April 06, 2015

KRS-One vs. MC Shan "Rap Attack" (Spin, 8/87)

"On record, M.C. Shan is the mortal enemy of Boogie Down Productions' Scott LaRock and KRS-One. They've been trading insults and waging a dis fest the likes of which are usually reserved for Yankee/Red Sox games. At stake in this 12-inch war is which borough of New York rules rap. And like any street battle, it's been lowdown and nasty all the way. Shan started it with "The Bridge," a rap celebrating the Queensbridge housing project where he, producer Marley Marl, and Roxanne Shante lived. These claims of local supremacy begat Boogie Down's "South Bronx," in which KRS-One traced the beat back to his home neighborhood in the mid '70s and advised Shan to get his "homeboys off crack." Shan and Marley Marl counterpunched with "Kill That Noise," which intercut the sampled chorus of "South Bronx" with a description of Shan's gun and the threat. "Those who try to make fame on my name die." Boogie Down answered with "The Bridge Is Over," which questioned Shan's manhood more than his sense of history and told the Juice Crew (the umbrella outfit that includes Shan, Marley, Shante, Biz Markie, T.J. Swan, and Mr. Magic) what to suck."

"Though neither side will stick to one version of the facts, both Shan and Boogie Down claim that the feud is confined to vinyl. They even claim to like each other ... sort of. So what gives? Is all the fuss just a publicity gimmick? "Shan's the voice of the Juice Crew," says Scott LaRock, "so he bought the bullet. But our beef ain't with Shan, it's with Mr. Magic." LaRock says the group first met Mr. Magic, a WBLS DJ who airs two of New York's four weekly rap shows, at Power Play studios. They were newcomers, and Magic asked, "Who are y'all n-bombs?" Since then, things just haven't been right. Magic scoffs at the notion of a hip hop feud, but adds that he's under "advisement" from WBLS's lawyers not to discuss any details of it. "I can't play a record where someone's talkin' 'bout me," he says by way of explaining his noninvolvement in this nonfeud; "that doesn't make any sense." One fact that all the parties involved will agree on is that the war is fueling record sales. Both Shan and Boogie Down claim the other's dissing has done wonders for their respective careers. "People want to hear this stuff, they expect it - it's show biz," remarks Shan. The two are waiting to perform together, if the price is right. "Face it, in hip hop, two crews battle each others," waxes KRS One philosophically..." - Spin Magazine, August 1987. (Updated audio links and photograph).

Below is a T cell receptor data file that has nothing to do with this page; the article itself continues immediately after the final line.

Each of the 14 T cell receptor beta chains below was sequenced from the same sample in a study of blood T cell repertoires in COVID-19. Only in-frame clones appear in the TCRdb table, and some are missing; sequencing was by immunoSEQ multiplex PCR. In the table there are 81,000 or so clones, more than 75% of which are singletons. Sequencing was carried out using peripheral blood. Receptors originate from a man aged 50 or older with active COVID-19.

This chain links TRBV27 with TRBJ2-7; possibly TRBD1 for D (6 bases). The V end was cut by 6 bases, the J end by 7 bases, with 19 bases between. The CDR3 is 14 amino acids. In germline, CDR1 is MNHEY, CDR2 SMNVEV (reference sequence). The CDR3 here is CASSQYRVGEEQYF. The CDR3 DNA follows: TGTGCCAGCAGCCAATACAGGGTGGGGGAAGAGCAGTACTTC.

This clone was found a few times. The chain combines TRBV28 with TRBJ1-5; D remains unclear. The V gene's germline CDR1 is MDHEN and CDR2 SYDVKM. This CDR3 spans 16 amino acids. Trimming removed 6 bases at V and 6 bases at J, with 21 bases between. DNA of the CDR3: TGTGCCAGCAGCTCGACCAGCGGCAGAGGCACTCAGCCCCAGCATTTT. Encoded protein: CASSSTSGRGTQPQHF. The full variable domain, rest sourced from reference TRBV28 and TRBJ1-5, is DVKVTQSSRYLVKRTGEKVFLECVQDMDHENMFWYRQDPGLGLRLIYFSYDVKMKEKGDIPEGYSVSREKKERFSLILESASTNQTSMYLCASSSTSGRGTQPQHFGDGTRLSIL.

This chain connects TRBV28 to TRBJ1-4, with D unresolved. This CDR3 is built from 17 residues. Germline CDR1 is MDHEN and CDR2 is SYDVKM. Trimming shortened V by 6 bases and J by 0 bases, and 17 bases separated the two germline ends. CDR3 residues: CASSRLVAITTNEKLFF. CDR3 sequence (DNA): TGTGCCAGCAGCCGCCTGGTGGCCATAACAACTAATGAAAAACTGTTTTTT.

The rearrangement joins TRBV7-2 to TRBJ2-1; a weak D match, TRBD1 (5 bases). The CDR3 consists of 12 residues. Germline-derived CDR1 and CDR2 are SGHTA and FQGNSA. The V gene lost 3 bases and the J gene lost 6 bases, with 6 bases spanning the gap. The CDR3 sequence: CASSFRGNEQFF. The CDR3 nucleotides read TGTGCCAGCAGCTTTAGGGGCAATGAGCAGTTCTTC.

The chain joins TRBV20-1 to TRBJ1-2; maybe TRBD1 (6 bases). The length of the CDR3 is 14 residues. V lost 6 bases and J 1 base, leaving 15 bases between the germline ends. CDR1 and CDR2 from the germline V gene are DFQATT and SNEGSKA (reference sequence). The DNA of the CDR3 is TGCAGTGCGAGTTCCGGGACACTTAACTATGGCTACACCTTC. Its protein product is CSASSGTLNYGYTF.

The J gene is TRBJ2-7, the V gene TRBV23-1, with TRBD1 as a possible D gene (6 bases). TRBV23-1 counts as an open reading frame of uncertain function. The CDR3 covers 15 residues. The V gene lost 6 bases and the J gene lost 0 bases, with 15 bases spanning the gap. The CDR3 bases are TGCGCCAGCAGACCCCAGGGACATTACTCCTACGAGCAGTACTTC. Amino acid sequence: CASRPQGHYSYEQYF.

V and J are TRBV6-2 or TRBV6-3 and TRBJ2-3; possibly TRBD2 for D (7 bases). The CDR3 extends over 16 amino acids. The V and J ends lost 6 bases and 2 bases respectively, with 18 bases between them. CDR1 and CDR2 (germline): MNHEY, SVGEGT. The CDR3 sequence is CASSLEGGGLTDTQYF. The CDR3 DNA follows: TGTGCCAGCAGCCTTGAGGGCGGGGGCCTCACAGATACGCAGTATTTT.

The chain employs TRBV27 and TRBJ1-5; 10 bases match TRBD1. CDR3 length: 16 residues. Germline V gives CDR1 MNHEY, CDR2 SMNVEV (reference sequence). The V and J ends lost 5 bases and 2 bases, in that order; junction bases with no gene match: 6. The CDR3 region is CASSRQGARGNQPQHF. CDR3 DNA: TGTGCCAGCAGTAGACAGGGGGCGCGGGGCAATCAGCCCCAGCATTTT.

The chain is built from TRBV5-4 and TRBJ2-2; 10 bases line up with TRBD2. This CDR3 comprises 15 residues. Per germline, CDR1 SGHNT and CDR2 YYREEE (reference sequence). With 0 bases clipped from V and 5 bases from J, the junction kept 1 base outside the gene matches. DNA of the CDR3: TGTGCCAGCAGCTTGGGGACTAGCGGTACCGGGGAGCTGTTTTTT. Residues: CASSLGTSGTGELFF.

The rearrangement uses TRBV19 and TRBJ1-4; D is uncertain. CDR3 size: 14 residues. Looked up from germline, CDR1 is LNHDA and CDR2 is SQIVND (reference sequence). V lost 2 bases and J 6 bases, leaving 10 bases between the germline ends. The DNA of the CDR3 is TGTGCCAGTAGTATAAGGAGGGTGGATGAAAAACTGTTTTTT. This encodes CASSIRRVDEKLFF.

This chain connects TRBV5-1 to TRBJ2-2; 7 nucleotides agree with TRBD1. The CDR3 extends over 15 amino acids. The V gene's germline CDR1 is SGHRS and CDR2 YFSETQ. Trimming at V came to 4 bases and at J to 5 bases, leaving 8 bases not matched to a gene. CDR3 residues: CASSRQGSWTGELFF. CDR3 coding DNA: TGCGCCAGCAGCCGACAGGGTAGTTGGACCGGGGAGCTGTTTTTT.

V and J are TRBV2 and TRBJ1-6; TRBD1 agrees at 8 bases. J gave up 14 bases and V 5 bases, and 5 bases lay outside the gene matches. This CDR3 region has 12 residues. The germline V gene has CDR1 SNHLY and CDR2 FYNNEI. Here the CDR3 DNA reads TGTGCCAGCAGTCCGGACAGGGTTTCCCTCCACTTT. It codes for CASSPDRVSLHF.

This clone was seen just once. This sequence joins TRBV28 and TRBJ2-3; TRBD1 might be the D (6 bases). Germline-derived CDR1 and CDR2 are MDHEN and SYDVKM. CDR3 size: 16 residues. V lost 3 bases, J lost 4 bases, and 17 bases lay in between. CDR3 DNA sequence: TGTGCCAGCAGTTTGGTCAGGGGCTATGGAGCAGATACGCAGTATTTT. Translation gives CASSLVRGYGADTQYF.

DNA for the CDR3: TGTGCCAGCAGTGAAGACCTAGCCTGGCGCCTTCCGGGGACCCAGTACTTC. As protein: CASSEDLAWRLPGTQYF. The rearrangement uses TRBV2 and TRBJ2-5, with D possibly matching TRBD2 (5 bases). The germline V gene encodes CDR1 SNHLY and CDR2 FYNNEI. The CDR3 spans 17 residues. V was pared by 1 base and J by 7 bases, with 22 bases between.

You can check out the full article in Spin below (click to enlarge)...